Vinsamlegast notið þetta auðkenni þegar þið vitnið til verksins eða tengið í það: http://hdl.handle.net/1946/12866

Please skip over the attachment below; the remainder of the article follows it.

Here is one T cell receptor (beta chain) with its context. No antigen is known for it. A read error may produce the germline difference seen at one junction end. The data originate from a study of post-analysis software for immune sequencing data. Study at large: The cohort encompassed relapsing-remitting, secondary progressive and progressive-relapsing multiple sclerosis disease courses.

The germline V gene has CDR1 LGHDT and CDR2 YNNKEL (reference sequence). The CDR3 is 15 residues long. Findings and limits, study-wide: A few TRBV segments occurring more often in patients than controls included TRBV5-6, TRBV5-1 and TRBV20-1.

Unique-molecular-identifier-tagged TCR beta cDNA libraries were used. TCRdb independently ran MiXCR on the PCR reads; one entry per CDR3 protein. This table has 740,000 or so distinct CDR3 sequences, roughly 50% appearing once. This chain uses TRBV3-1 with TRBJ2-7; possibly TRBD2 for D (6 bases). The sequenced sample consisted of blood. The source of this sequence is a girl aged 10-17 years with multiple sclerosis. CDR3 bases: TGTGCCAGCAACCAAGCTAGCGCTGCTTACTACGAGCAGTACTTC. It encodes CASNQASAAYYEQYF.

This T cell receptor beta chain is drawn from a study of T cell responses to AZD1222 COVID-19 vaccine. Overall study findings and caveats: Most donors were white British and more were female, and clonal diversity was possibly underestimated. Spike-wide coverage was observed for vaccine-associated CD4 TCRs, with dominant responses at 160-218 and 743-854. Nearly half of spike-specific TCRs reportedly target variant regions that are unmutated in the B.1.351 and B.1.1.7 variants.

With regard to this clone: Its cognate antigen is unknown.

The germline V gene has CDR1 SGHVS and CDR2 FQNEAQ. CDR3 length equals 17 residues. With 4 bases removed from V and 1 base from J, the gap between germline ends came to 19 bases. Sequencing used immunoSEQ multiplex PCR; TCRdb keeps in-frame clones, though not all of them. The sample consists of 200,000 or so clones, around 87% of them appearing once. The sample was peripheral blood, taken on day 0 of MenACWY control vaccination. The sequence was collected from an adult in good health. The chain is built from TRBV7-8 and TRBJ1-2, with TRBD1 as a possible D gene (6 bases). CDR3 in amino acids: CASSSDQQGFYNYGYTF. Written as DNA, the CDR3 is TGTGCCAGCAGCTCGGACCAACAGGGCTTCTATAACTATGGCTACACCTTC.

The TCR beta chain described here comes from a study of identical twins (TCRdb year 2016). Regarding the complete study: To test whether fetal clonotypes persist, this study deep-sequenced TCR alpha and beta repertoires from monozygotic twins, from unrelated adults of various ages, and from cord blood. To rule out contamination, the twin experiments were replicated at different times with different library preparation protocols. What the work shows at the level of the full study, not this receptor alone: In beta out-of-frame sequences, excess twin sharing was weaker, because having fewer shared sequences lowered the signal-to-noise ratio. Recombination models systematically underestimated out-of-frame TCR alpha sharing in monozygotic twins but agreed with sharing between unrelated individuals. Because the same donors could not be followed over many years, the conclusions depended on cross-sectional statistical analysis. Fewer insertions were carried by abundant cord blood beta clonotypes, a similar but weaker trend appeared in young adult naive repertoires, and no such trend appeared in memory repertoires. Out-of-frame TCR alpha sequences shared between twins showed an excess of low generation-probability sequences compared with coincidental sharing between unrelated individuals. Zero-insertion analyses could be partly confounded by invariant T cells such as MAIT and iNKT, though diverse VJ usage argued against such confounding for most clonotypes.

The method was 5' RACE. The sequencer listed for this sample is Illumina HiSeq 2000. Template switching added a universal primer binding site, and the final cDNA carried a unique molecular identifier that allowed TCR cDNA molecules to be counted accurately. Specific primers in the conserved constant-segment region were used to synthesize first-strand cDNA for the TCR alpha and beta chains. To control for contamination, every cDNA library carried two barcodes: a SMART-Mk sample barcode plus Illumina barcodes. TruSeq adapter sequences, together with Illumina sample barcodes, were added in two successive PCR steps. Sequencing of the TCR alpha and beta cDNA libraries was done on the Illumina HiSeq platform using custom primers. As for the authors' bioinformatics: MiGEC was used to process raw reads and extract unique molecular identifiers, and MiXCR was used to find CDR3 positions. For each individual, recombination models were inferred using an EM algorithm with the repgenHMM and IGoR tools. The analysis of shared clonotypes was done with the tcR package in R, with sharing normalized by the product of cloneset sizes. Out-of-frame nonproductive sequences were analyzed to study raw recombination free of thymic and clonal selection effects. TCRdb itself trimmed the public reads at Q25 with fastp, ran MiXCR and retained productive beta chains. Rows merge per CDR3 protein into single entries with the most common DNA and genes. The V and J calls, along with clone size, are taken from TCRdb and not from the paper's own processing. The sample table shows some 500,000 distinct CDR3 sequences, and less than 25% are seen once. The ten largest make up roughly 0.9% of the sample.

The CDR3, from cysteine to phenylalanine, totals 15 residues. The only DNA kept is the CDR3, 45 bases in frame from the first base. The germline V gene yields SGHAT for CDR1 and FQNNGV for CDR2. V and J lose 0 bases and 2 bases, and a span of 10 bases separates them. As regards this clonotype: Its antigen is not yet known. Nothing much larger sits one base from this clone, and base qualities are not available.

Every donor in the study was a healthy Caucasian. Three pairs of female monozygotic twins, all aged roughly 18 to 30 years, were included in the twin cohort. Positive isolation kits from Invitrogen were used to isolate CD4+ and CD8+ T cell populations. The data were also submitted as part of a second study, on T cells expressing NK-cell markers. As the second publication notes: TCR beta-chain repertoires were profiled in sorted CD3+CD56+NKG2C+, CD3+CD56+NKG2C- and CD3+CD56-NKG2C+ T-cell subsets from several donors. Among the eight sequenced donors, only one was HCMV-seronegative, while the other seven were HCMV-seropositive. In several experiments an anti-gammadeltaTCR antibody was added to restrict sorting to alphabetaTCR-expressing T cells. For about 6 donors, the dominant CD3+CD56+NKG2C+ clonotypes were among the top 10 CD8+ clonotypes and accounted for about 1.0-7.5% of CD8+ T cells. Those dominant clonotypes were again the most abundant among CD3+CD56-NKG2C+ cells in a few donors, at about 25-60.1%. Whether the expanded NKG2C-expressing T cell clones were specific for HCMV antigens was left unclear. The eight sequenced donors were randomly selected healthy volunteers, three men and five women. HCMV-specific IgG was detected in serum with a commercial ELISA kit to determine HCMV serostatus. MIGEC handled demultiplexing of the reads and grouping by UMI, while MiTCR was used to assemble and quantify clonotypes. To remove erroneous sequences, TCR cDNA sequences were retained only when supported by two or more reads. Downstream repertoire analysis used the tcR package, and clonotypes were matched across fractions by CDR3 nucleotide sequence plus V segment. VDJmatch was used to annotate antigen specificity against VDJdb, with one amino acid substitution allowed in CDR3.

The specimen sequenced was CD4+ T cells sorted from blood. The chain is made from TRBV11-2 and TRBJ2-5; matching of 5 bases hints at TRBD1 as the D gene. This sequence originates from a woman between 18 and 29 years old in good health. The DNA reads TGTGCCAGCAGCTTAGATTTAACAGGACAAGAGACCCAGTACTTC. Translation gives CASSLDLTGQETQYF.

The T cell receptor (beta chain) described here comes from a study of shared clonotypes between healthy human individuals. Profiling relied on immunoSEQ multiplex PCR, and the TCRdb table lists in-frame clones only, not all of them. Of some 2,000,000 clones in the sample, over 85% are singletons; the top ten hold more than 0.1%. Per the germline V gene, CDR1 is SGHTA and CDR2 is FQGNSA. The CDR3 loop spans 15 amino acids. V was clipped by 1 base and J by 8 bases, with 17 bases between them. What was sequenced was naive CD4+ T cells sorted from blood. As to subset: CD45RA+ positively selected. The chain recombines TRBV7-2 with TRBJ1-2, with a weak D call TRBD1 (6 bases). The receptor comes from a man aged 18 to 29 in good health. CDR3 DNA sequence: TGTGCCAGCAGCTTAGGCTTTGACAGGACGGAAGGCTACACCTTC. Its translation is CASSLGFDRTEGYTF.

Within the confines of this essay the Harry Potter novels are to be explored and analyzed in accordance with the categories of Campbell’s formula of the mythological hero: The Departure, Initiation and Return. These three categories each have a few subcategories which explain the details of the journey of the hero. Departure describes the separation of the hero from normality, Initiation entails the occurrences during the hero’s journey and Return discusses the various manners of the return of the hero. On the journey with the hero are various figures who serve their role as protectors, mentors, ogre aspects and mother goddesses. Examples of mythological tales that fall into the same categories of the formula show that the categorization and formula logic is in accordance with other myths and legends; Herakles’ twelve labors are compared and contrasted with Harry’s tasks in the novels. Harry’s transformation from boy to hero is shown in literary critic Northrop Frye’s five narrative stages. Harry as the hero is portrayed as a force of good while his enemy Voldemort is the epitome of evil. A light is shed on these aspects of Harry and Voldemort, and how that relates to other myths. The idea of myth will also be stretched beyond the walls of the formula as Frazer’s work will be portrayed, describing aspects of the soul, death and resurrection. Voldemort’s and Harry’s opposite views on death are mirrored in the Deathly Hallows and the Horcruxes. Harry’s last task in HPDH also holds significance as it demonstrates self sacrifice, a noble act of a true hero, resurrection and the gift of love.
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